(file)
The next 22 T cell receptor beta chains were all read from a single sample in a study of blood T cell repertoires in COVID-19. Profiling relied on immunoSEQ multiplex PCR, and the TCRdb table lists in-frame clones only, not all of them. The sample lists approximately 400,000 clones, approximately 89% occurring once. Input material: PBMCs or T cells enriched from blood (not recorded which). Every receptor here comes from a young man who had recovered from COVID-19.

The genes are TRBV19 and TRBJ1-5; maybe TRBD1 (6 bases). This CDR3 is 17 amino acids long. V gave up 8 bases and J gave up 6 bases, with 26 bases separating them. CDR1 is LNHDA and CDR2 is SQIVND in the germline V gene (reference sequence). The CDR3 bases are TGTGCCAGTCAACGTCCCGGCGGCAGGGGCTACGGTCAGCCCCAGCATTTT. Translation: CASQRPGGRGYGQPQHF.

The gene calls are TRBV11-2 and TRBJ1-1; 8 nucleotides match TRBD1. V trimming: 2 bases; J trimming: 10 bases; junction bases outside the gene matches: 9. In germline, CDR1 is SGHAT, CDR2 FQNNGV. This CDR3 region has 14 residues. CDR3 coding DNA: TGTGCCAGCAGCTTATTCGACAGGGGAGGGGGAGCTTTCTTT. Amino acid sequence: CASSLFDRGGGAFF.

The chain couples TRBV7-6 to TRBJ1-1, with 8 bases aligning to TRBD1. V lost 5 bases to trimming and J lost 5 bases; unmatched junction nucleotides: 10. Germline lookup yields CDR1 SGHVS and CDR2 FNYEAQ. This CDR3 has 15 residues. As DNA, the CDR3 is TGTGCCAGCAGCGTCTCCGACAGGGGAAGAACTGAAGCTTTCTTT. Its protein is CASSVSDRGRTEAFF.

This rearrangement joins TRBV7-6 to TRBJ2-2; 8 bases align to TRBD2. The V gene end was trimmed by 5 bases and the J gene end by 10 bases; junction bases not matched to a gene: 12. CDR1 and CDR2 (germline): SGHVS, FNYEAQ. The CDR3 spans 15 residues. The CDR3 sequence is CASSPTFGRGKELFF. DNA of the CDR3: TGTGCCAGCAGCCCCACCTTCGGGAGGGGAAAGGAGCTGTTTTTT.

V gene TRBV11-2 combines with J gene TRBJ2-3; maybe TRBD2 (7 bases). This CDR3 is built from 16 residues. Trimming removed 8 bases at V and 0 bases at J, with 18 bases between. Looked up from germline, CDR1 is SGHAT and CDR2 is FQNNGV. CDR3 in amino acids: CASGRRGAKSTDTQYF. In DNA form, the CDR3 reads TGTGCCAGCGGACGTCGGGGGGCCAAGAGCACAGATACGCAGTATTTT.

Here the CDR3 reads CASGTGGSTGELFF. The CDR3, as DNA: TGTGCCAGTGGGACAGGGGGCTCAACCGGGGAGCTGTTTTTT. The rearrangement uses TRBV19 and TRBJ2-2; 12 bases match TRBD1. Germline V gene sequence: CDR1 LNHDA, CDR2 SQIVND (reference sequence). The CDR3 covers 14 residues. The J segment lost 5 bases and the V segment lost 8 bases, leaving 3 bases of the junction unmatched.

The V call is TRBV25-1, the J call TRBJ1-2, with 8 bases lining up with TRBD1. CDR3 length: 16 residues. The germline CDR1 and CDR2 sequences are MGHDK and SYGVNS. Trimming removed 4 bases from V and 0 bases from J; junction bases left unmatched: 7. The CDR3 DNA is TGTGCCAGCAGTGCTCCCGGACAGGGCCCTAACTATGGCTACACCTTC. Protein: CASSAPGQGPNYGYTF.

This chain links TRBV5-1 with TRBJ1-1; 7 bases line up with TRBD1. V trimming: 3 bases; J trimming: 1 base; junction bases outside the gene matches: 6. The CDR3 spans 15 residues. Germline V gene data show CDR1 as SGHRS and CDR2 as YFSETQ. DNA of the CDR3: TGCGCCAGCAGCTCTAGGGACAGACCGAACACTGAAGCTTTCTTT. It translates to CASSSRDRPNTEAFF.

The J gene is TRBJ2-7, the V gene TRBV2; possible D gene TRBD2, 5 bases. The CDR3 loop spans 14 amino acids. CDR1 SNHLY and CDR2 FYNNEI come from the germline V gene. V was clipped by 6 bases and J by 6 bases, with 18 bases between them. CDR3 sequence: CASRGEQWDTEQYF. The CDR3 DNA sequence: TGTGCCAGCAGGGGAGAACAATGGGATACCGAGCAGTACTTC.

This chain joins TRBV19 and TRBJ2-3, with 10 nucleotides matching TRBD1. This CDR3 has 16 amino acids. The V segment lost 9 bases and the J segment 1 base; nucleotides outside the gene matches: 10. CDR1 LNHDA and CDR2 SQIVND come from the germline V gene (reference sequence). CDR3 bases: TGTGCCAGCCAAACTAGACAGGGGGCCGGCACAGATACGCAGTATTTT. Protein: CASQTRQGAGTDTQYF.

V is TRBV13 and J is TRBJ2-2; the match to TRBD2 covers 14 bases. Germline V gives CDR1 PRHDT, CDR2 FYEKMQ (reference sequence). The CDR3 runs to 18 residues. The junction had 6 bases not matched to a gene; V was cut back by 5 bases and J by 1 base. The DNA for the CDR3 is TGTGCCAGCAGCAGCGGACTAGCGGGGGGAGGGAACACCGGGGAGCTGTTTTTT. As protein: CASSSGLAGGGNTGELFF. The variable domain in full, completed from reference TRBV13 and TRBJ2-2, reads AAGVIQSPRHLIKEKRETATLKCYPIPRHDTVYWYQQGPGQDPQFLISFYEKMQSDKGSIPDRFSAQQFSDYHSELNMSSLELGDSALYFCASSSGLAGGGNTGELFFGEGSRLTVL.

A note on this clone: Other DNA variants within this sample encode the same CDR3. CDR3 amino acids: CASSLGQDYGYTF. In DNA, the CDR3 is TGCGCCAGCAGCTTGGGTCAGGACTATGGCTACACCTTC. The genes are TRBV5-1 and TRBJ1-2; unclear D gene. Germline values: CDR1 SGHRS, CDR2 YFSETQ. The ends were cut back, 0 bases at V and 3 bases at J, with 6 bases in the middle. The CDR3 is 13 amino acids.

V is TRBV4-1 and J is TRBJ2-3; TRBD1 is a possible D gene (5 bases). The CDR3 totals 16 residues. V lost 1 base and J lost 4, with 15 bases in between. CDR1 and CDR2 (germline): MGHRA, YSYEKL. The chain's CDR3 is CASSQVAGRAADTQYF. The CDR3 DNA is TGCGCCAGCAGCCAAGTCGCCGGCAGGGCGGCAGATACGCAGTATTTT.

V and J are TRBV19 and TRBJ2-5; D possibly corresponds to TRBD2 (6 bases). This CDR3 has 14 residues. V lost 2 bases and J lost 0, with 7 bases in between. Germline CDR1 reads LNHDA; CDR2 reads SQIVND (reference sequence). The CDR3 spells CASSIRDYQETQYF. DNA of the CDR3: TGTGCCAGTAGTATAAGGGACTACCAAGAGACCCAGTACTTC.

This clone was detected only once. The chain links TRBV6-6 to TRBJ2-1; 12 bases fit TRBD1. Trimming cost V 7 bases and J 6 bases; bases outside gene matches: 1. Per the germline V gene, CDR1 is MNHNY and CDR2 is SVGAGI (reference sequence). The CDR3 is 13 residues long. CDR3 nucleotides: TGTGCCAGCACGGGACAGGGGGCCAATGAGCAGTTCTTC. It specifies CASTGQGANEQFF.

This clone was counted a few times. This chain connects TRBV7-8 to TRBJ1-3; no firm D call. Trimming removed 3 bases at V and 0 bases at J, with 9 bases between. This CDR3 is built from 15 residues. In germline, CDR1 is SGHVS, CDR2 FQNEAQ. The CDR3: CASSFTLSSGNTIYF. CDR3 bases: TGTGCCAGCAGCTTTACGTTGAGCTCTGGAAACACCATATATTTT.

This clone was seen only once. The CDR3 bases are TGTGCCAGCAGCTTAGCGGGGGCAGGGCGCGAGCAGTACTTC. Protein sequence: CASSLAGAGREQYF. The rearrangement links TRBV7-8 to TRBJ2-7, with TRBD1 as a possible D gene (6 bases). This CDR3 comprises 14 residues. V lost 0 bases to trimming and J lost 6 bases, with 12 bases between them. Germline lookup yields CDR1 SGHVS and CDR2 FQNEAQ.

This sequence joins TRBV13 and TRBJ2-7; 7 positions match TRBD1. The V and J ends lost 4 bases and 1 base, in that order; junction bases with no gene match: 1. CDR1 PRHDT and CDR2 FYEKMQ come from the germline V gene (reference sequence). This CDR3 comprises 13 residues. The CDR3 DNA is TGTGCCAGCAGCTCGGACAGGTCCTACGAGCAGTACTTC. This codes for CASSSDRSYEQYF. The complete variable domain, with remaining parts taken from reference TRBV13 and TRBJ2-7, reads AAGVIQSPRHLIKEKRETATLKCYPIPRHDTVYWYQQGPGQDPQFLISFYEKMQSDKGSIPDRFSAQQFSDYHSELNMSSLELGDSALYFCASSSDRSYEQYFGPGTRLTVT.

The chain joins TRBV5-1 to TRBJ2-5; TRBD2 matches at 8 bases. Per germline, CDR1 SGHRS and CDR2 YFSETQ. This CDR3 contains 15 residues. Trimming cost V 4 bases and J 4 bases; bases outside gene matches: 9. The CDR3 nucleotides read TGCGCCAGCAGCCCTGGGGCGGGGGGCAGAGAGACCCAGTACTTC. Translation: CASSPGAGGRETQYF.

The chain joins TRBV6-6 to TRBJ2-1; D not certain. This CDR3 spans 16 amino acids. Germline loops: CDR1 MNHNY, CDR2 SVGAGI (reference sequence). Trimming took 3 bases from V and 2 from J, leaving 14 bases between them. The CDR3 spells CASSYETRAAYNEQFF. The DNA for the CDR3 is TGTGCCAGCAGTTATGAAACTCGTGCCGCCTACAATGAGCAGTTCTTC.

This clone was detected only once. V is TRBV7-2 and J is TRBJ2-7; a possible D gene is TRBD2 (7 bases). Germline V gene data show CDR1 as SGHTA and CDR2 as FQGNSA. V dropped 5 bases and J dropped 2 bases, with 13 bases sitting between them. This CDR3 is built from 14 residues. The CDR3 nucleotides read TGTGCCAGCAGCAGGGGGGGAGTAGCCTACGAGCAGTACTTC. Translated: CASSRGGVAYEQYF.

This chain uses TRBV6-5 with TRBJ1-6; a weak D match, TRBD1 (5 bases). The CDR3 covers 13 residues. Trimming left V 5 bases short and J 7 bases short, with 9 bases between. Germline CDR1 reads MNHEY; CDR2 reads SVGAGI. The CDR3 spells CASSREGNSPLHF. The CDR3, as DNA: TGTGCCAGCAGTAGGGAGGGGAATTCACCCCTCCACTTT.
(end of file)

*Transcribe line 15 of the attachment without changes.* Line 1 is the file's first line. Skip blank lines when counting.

V and J are TRBV19 and TRBJ2-5; D possibly corresponds to TRBD2 (6 bases). This CDR3 has 14 residues. V lost 2 bases and J lost 0, with 7 bases in between. Germline CDR1 reads LNHDA; CDR2 reads SQIVND (reference sequence). The CDR3 spells CASSIRDYQETQYF. DNA of the CDR3: TGTGCCAGTAGTATAAGGGACTACCAAGAGACCCAGTACTTC.